Bill Capo / Action Reporter
NEW ORLEANS -- This Lakeview street looks like a heavy rain storm just occurred, with large puddles on both sides of the street down much of the block and water pouring into at least four drains.
But this is the cause: a powerful subsurface leak that neighbors say has been getting worse and worse.
'At least four months, and it was bad,' said Michele Toye. 'It was flooding the street by the time they came to repair it, bubbling out of the water like a faucet.'
But when the leak got so bad it was forcing subsurface sand through the cracks, the neighbors emailed the Action Line, fed up with begging the Sewerage & Water Board for help.
'Every single week we would call, and it would be the same response,' said Toye. 'You're on the list, you're on the list, somebody's going to come out and look at it.'
When they told the Sewerage & Water Board they had contacted me, a supervisor did show up. I pointed out how serious this leak was, and asked for quick action. Then I made the same request to top agency executives.
Twenty-four hours later, the repair crew was on the scene, the leak was fixed, the hole filled in, and the flood drained away.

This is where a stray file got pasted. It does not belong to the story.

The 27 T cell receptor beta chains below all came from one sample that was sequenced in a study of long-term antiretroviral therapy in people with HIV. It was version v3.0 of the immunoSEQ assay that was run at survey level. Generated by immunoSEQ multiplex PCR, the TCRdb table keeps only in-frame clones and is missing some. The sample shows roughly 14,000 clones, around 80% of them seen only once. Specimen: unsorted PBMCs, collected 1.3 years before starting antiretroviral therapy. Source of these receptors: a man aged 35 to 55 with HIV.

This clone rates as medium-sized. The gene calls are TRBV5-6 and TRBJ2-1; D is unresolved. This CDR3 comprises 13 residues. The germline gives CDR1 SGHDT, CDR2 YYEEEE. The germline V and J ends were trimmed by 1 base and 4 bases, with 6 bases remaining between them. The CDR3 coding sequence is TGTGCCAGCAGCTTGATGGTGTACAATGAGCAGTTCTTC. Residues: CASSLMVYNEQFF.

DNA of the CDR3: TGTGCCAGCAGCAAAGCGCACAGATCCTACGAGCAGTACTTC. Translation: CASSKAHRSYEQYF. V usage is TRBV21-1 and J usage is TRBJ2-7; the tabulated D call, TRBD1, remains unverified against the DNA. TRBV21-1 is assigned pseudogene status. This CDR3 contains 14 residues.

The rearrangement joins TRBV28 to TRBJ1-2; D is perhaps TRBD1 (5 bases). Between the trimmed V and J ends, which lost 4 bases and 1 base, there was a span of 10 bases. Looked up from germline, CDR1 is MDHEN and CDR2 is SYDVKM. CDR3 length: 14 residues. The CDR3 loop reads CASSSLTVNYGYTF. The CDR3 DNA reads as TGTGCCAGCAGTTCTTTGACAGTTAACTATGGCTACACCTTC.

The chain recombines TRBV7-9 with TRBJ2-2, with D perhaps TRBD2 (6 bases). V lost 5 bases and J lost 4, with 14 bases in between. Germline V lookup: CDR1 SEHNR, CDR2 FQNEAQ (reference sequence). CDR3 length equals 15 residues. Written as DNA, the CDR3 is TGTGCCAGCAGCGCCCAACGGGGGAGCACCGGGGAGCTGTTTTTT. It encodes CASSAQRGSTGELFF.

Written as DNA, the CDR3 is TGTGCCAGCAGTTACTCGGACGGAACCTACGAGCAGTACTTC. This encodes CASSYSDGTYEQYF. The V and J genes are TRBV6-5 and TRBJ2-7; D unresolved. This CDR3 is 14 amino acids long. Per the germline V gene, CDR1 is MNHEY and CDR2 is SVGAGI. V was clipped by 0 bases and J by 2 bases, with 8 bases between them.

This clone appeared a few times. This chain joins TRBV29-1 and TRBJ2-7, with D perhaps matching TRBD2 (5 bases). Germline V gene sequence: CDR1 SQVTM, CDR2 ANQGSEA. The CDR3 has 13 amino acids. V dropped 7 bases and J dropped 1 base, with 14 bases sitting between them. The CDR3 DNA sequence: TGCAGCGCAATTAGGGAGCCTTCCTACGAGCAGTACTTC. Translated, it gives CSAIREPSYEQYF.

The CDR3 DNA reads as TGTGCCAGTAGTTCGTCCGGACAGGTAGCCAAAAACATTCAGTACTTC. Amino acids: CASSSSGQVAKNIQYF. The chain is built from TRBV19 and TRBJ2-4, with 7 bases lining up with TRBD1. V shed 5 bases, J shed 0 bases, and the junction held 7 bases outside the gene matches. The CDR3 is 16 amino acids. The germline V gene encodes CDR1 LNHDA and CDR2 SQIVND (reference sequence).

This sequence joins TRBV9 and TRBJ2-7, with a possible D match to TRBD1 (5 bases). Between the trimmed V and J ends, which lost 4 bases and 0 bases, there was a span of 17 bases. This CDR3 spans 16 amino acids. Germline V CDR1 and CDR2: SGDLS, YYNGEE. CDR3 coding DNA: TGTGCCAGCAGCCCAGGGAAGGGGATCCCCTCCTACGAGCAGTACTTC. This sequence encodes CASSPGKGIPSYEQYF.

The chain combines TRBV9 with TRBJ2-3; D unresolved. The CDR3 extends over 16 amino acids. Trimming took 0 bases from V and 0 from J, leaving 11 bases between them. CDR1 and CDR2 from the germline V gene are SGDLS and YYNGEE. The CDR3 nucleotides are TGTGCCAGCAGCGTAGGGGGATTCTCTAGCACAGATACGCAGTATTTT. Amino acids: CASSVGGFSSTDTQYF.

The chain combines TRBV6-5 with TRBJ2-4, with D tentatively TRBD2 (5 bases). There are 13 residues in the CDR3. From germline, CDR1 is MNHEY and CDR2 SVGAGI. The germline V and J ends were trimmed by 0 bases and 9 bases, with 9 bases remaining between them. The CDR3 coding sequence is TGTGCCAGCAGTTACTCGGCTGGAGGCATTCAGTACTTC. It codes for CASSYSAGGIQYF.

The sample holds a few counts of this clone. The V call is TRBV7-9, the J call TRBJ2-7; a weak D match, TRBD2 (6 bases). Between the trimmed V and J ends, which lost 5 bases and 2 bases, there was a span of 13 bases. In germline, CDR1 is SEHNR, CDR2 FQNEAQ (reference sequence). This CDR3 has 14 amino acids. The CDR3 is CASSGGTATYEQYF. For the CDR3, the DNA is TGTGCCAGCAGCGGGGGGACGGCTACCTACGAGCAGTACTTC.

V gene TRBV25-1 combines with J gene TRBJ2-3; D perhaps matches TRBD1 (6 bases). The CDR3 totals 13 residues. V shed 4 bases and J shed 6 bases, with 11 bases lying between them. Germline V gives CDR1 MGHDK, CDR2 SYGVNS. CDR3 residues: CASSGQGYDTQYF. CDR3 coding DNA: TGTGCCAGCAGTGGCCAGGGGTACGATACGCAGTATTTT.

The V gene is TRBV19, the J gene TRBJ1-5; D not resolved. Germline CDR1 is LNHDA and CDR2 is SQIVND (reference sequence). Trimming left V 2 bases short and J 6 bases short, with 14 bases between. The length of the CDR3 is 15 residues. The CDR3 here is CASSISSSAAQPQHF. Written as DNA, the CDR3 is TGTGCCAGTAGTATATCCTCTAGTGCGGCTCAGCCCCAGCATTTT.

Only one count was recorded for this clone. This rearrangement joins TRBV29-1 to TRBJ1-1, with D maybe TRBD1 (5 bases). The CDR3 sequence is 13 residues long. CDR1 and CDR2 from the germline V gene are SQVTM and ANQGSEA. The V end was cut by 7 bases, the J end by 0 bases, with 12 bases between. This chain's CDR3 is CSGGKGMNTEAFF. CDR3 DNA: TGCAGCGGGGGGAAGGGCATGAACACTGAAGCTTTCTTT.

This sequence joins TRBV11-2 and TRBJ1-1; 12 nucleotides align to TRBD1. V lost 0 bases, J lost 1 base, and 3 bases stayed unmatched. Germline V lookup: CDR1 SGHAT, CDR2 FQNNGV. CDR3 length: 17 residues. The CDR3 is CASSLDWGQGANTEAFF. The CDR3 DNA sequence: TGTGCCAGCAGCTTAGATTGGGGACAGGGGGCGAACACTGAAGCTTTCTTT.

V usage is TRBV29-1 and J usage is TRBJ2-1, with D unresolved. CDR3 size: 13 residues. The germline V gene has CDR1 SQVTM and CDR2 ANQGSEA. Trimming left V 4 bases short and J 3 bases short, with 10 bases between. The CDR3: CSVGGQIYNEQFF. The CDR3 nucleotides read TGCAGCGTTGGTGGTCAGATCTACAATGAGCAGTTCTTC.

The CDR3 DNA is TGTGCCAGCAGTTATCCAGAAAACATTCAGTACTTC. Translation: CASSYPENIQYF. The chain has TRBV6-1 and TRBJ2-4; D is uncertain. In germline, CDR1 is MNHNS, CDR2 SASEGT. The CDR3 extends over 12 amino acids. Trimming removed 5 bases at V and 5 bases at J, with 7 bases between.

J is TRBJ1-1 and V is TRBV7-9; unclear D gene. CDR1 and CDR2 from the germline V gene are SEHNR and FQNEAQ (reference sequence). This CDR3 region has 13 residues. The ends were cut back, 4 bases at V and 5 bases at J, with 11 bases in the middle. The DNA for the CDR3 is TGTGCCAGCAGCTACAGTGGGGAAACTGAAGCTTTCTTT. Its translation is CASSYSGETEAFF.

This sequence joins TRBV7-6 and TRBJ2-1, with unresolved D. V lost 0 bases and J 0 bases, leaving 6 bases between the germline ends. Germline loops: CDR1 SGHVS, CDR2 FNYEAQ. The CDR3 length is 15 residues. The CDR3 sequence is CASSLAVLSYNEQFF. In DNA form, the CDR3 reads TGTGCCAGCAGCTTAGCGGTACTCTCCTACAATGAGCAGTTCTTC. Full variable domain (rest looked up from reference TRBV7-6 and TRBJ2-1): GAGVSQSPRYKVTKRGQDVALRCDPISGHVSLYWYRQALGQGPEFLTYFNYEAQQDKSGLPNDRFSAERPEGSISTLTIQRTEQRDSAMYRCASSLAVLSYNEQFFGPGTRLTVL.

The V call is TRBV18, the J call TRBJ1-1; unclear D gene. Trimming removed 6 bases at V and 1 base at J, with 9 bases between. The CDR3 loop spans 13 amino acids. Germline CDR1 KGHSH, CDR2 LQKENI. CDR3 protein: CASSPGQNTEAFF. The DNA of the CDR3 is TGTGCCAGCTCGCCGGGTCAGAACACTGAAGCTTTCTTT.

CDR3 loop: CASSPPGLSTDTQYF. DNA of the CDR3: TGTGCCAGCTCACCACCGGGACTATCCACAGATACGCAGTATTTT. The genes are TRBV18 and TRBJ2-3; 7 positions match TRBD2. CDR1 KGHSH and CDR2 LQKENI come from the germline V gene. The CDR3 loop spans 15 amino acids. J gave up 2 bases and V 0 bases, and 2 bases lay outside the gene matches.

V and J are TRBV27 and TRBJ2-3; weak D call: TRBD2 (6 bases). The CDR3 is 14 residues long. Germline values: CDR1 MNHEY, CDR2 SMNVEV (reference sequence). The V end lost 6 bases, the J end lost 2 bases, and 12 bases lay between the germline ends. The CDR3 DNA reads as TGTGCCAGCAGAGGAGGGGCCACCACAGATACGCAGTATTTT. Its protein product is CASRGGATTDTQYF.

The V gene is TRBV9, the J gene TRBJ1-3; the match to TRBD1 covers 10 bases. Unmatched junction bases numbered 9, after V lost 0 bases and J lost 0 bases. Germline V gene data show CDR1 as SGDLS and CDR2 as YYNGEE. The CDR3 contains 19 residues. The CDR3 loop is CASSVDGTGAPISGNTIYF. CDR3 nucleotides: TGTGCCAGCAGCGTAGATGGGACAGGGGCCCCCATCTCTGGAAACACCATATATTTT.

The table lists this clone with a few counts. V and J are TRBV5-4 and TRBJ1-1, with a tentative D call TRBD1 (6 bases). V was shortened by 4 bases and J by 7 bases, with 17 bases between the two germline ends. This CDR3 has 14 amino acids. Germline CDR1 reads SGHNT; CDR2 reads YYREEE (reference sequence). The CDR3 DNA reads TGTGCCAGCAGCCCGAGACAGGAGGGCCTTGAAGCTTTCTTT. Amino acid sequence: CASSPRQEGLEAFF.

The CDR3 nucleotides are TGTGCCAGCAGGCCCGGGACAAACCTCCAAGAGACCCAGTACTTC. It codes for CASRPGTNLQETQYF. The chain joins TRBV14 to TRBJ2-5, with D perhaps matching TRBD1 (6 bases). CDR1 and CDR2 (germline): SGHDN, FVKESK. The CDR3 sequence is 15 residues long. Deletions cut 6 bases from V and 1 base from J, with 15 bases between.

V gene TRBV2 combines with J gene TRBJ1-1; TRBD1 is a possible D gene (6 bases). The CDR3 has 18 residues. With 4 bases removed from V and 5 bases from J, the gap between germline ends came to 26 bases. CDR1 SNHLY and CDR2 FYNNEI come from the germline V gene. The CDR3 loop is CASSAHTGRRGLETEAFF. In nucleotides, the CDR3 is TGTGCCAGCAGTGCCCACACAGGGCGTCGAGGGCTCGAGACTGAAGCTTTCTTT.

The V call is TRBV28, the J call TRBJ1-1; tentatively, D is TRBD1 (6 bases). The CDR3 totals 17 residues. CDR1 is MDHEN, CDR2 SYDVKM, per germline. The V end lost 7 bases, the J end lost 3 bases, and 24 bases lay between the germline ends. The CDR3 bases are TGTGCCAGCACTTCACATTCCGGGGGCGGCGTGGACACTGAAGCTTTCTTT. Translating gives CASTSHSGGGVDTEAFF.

'Oh, it makes a world of difference,' said Toye. 'Now we don't have to drive through a flood to get to our house every day.'
But they still worry a section of the street could collapse if subsurface damage isn't fixed.
'The street is sinking,' Toye said. 'As you can see the street has multiple potholes and everything else, and we bottom out our car every time we back out of the driveway because the street is sinking.'
However, this Action Report isn't over. You see just after they finished repairing the leak back there, another one appeared here at the corner. You can actually see the water flowing out between the cracks in the street.
I bet you aren't even surprised to find a second leak.
'Isn't it ironic?' Toye said. 'The day after they leave, another one pops up. More bubbling in the street.'
So I asked them to fix this one too.